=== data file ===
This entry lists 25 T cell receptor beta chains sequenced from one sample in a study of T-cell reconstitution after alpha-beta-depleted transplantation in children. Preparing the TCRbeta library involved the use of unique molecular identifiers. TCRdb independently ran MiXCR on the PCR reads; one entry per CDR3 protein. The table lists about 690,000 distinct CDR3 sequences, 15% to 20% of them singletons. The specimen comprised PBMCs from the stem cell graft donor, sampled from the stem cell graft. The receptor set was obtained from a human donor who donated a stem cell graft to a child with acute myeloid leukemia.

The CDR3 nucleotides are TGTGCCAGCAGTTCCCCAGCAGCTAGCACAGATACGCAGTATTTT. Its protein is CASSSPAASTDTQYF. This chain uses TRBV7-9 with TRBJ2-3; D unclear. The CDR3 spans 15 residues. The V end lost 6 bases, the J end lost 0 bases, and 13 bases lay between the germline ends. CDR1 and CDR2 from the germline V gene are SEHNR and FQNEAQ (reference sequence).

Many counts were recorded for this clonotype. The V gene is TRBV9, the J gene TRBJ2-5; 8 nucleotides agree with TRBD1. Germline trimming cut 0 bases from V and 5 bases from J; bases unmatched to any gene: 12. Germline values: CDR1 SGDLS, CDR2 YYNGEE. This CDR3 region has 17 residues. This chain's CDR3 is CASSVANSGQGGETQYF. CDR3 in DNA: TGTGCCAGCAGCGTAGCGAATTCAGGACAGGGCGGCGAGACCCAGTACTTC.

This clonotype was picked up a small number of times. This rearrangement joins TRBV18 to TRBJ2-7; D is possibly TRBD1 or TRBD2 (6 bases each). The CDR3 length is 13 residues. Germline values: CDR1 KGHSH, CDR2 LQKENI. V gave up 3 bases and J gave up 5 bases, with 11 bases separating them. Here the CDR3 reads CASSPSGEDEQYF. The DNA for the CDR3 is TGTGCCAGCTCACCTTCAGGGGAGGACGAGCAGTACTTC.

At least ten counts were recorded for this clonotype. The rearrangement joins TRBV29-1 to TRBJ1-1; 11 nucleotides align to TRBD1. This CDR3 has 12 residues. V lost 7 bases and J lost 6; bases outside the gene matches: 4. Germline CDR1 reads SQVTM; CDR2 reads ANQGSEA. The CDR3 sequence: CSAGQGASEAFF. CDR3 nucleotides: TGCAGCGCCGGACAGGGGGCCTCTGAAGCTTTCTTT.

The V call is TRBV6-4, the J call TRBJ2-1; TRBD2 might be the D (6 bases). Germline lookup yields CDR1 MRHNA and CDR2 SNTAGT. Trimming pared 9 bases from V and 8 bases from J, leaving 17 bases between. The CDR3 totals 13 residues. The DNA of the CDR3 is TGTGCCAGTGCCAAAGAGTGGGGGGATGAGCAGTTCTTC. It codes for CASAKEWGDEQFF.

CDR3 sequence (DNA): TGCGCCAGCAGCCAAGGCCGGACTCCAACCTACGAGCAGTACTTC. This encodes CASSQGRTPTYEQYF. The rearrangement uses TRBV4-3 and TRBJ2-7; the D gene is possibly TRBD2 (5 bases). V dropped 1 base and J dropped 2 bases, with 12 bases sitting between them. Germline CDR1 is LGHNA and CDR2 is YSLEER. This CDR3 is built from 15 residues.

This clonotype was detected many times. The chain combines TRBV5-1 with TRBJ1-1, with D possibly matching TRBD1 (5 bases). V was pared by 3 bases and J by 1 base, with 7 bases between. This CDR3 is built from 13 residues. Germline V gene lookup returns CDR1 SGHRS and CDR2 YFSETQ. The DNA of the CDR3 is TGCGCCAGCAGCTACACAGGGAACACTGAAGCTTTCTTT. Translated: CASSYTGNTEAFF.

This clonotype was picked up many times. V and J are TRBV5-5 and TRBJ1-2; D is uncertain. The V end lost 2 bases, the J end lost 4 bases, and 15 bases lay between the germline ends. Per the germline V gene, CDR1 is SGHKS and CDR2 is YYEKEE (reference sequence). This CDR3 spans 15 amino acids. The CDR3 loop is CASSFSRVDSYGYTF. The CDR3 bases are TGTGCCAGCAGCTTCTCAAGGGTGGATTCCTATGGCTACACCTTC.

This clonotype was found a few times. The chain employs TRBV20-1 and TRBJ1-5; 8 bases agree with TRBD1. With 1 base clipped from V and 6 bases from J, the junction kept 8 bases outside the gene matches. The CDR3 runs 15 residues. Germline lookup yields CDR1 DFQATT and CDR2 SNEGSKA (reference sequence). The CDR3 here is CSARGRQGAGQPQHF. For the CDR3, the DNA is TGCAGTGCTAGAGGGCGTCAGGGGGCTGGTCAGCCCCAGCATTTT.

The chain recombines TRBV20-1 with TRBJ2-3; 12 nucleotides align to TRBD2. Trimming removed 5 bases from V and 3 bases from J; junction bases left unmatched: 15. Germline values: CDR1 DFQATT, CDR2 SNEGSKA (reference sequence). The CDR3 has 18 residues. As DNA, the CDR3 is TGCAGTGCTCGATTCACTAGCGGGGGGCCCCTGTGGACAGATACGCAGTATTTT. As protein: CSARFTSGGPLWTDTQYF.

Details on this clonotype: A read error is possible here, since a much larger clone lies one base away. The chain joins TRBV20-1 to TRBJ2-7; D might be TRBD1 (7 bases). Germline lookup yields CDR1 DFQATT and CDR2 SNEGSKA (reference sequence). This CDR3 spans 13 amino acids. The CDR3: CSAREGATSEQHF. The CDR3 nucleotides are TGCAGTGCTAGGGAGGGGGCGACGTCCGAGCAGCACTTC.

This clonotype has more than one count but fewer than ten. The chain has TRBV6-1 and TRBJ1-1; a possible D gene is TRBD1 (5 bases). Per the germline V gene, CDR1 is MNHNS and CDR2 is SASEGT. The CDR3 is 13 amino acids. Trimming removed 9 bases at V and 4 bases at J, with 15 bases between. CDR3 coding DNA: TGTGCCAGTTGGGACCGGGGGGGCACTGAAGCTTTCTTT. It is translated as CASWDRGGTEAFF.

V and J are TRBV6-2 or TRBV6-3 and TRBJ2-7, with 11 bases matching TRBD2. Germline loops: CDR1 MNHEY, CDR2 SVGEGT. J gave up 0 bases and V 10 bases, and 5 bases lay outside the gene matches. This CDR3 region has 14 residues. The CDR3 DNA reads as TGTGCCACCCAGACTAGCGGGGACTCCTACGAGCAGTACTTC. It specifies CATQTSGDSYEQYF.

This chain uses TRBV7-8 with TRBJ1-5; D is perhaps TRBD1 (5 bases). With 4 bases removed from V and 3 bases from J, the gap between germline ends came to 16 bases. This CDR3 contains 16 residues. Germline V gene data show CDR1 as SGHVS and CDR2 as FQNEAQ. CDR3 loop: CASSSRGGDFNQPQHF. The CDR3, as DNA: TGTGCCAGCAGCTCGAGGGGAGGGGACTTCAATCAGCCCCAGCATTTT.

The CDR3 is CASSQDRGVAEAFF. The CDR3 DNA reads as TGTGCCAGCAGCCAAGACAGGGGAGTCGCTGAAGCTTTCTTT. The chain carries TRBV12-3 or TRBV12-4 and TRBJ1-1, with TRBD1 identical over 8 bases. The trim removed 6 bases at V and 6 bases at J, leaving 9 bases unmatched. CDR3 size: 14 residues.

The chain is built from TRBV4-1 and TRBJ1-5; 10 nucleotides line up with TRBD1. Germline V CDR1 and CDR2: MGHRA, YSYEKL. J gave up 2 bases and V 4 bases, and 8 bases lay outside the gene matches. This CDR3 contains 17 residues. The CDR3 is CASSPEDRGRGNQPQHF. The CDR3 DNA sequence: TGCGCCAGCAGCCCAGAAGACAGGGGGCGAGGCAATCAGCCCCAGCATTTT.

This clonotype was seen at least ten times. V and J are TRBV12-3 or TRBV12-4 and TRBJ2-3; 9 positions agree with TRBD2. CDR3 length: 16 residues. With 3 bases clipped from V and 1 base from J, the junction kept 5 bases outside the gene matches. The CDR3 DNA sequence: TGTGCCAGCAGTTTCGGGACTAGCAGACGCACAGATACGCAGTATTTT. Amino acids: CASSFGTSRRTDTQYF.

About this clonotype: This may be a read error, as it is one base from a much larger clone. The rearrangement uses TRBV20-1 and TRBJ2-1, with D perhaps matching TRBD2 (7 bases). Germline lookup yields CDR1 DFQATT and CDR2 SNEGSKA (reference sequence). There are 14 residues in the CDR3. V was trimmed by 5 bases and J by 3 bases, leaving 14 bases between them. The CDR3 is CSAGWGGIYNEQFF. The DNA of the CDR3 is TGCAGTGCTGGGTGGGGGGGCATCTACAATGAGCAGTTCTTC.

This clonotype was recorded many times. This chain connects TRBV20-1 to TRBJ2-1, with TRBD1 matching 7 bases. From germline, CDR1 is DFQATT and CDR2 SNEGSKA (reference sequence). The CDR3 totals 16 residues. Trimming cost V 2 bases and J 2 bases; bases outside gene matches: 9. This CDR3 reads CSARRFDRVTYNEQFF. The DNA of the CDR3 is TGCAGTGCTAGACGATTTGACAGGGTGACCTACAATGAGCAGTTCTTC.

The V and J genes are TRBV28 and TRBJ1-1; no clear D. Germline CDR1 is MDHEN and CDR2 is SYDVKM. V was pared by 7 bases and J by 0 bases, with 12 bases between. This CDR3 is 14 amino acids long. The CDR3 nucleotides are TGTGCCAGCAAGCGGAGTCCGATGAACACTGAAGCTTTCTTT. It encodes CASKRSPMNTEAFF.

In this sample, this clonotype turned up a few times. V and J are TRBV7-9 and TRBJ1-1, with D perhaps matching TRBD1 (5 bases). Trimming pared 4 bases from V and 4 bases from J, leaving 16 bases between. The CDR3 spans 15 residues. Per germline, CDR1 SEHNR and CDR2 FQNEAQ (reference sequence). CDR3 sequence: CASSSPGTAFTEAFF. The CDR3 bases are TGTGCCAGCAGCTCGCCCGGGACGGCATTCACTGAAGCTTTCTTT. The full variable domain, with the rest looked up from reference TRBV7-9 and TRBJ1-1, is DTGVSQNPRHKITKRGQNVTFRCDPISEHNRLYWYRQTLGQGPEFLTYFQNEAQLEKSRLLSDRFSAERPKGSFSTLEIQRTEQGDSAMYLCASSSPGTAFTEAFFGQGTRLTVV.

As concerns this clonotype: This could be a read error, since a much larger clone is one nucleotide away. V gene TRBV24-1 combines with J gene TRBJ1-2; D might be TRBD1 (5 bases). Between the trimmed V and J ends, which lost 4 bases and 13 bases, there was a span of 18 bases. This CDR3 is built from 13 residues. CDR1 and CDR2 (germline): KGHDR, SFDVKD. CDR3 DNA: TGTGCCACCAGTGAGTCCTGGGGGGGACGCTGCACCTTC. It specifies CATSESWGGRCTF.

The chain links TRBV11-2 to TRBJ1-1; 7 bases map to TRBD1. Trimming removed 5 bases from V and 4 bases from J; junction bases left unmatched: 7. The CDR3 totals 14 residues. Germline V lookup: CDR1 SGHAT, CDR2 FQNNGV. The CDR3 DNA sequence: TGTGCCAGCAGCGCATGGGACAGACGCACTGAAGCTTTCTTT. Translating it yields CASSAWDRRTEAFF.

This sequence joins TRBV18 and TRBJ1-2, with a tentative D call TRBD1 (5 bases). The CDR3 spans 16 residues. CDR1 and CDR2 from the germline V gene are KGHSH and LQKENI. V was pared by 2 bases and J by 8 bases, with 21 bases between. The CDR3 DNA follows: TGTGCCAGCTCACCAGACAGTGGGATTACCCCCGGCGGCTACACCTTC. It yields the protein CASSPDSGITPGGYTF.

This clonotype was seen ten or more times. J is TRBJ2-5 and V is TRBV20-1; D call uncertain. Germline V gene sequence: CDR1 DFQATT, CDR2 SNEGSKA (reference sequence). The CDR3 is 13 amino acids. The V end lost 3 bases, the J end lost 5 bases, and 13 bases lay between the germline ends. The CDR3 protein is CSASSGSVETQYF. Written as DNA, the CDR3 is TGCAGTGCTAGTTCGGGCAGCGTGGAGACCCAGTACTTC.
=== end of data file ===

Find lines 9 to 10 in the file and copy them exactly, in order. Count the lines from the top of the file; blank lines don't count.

This clonotype was picked up many times. V and J are TRBV5-5 and TRBJ1-2; D is uncertain. The V end lost 2 bases, the J end lost 4 bases, and 15 bases lay between the germline ends. Per the germline V gene, CDR1 is SGHKS and CDR2 is YYEKEE (reference sequence). This CDR3 spans 15 amino acids. The CDR3 loop is CASSFSRVDSYGYTF. The CDR3 bases are TGTGCCAGCAGCTTCTCAAGGGTGGATTCCTATGGCTACACCTTC.

This clonotype was found a few times. The chain employs TRBV20-1 and TRBJ1-5; 8 bases agree with TRBD1. With 1 base clipped from V and 6 bases from J, the junction kept 8 bases outside the gene matches. The CDR3 runs 15 residues. Germline lookup yields CDR1 DFQATT and CDR2 SNEGSKA (reference sequence). The CDR3 here is CSARGRQGAGQPQHF. For the CDR3, the DNA is TGCAGTGCTAGAGGGCGTCAGGGGGCTGGTCAGCCCCAGCATTTT.